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Lighting white studio in video

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christopher pike
Lighting white studio in video
on Nov 1, 2011 at 6:39:09 pm

Hi,
I'm preparing to shoot some exercise videos. However, my studio is almost all white walls, with one long wall of mirrors, and one wall of tall windows. We have filmed in here before, and I'm always disappointed by the result because the models look pale and sickly and flat (even they they are anything but). I've been told filming in a white room is difficult. Can somebody explain to me, please, the basics of why filming in a white room is difficult? Perhaps it isn't worth the frustration, and perhaps I should just find another location with more color in the room?

Thanks, Chris (pilatesforbodies.com)


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john sharaf
Re: Lighting white studio in video
on Nov 1, 2011 at 6:51:19 pm

Chris,

Quite simply, your main issue will be lighting the action area without lighting the white walls. This will require careful control with grip equipment to control the "spill" of you key lighting.

In addition because of the windows you'll have to use daylight balanced lights such as HMI's or 5600K tubes in Kino Flos.

Obviously the mirrored wall posses additional challenges in hiding the windows and your cameras and lighting equipment in the reflection.

Quite a challenge, but it can be done; with skill, proper planning and the right crew and equipment.

Of course you could still make set dressing choices that change or minimize the issues with the windows and mirrors.

JS



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christopher pike
Re: Lighting white studio in video
on Nov 1, 2011 at 6:55:37 pm

Thank you so much for the prompt response. It sounds like you appreciate the problem this room presents. Can I ask what you would do in my situation? Would you try to make this room work, or rent an easier space for perhaps $500 for a half day. Thanks again. Chris


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john sharaf
Re: Lighting white studio in video
on Nov 1, 2011 at 7:01:58 pm

Chris,

If it's your studio, I'd suggest you work there and learn how to make your space work for you. Whatever you'd spend in renting another space should go towards the budget to make your own space work, besides a proper studio, like a three walled white cyc and the necessary lighting would cost ten times the $500 you suggest.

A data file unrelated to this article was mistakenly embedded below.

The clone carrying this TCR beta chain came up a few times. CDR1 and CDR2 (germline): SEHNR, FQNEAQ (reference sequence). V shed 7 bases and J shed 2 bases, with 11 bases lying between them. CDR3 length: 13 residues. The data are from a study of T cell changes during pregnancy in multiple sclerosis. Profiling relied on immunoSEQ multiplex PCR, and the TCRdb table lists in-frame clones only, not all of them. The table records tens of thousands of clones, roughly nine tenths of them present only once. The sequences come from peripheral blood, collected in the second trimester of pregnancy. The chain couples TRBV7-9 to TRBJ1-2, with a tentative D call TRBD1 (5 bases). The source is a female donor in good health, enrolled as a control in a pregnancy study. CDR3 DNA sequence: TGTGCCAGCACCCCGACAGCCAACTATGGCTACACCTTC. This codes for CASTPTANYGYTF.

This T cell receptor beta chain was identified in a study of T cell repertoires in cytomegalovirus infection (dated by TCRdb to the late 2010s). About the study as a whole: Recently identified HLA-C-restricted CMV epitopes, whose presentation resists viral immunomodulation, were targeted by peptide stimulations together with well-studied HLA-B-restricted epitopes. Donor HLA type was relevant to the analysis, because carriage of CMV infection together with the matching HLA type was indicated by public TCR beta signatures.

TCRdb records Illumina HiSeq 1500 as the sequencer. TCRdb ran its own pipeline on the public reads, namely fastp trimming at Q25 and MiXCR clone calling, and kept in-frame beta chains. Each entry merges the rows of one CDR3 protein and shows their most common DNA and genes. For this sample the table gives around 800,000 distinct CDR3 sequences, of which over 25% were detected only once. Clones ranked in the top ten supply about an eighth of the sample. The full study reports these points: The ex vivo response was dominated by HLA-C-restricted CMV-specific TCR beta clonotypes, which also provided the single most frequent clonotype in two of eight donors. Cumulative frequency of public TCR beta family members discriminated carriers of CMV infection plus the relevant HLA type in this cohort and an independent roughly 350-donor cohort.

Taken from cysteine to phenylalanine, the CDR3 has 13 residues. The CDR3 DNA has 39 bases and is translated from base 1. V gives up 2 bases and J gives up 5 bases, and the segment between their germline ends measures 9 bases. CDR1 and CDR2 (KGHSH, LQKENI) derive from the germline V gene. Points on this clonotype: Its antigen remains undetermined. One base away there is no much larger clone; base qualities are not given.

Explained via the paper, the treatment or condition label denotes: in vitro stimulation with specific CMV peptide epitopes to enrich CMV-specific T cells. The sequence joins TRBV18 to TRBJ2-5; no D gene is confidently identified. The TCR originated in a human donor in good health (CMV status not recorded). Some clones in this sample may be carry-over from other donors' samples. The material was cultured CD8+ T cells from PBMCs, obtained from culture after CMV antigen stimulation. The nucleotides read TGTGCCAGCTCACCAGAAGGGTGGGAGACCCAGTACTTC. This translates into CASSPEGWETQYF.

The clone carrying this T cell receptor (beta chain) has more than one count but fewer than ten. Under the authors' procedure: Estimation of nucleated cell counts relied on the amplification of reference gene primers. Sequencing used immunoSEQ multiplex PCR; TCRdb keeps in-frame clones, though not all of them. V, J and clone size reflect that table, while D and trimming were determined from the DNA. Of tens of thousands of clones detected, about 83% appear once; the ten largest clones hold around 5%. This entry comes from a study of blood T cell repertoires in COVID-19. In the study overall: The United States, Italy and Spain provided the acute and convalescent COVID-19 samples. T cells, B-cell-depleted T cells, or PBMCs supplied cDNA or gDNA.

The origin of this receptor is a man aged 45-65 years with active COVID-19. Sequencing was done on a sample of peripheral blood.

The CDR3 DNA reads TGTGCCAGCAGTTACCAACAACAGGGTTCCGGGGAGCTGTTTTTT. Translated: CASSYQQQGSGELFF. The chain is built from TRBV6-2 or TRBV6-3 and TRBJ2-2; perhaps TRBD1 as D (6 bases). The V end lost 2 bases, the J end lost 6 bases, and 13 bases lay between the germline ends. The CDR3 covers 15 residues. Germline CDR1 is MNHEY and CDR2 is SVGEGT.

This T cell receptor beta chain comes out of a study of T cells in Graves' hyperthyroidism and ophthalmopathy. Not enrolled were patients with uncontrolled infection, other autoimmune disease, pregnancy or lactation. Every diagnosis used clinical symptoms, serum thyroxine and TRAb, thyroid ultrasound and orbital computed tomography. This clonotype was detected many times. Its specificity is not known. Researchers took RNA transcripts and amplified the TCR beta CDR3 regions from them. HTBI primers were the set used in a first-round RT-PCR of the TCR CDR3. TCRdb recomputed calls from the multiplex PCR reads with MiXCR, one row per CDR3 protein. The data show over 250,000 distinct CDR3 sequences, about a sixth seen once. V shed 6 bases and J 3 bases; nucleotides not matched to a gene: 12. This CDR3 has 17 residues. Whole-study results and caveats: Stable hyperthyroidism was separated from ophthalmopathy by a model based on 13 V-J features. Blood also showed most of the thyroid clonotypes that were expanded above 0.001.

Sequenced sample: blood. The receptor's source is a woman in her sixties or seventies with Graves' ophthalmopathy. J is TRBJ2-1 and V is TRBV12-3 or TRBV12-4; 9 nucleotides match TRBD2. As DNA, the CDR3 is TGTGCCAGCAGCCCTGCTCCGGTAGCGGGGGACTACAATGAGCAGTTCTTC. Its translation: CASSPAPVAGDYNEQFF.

JS



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christopher pike
Re: Lighting white studio in video
on Nov 1, 2011 at 7:12:50 pm

RE: "...your main issue will be lighting the action area without lighting the white walls..."

One more question please. Is the problem with white walls that they draw the views eye away from the model in the foreground? I could repaint the walls, actually, without much cost, if that would help. If a different color would help, what would you recommend? Thanks again for the help. Chris


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john sharaf
Re: Lighting white studio in video
on Nov 1, 2011 at 7:19:16 pm

Now you're thinking!

I'd paint the walls grey, or even consider painting muslin cloth that you could hang in front to the walls and windows. This would create a "limbo" effect that concentrates the viewers attention to the foreground actors.

Experiment with different shades of grey to determine the best density. The closer the subjects are to the wall, the darker you should go. This way you do not have to deal so much with controlling the light "off" the background.

JS



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Rick Wise
Re: Lighting white studio in video
on Nov 1, 2011 at 9:55:40 pm

On professional stages where the walls are "white" limbo, it's common to paint them "video gray." It photographs white.

Pure white forces you to iris down and underexpose the actors. Video gray allows you to have an even bath of light (if that's the look you want) with proper exposure for walls and people.

Daylight adds a problem. If you cannot block off the daylight, you will have to add at least 1/2 CTB to your tungsten lights -- or light entirely with daylight units.

Rick Wise
Cinematographer
San Francisco Bay Area
http://www.RickWiseDP.com


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Robin Probyn
Re: Lighting white studio in video
on Nov 2, 2011 at 12:16:23 pm

If you plan to do alot of shooting in your studio.. may also be an idea to invest in thick black curtains for the windows... that will help alot.. even if it means more lighting..
Probably also worth renting a half decent camera.. should make things look better..



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Corbin Gross
Re: Lighting white studio in video
on Nov 3, 2011 at 7:30:17 pm

So I'm wondering if this is a photo/video studio or a dance/gymnastics studio? The space you describe sounds more like the latter of the two.

If it is indeed a dance or gymnastics type place, I probably wouldn't change too much, because it sounds perfect for what usually happens there.

I my opinion, you should rent a curtainy type back drop to put against whatever wall will be at the back of your shot. Shoot after sundown so you don't have to compete with the light and then you can rent some lighting that won't have to coordinate with the daylight's color.

I'd light it with something focusable and directional to help give your performers shape and keep the light attractive and under control. Don't forget that you will need some fill though. Maybe more directional lights or you could bounce something off a remaining white wall.

If this is a photo studio, than just pretend that I didn't say any of this.

Thanks.

Corbin Gross
Photo/Video
SANMAR
Marketing


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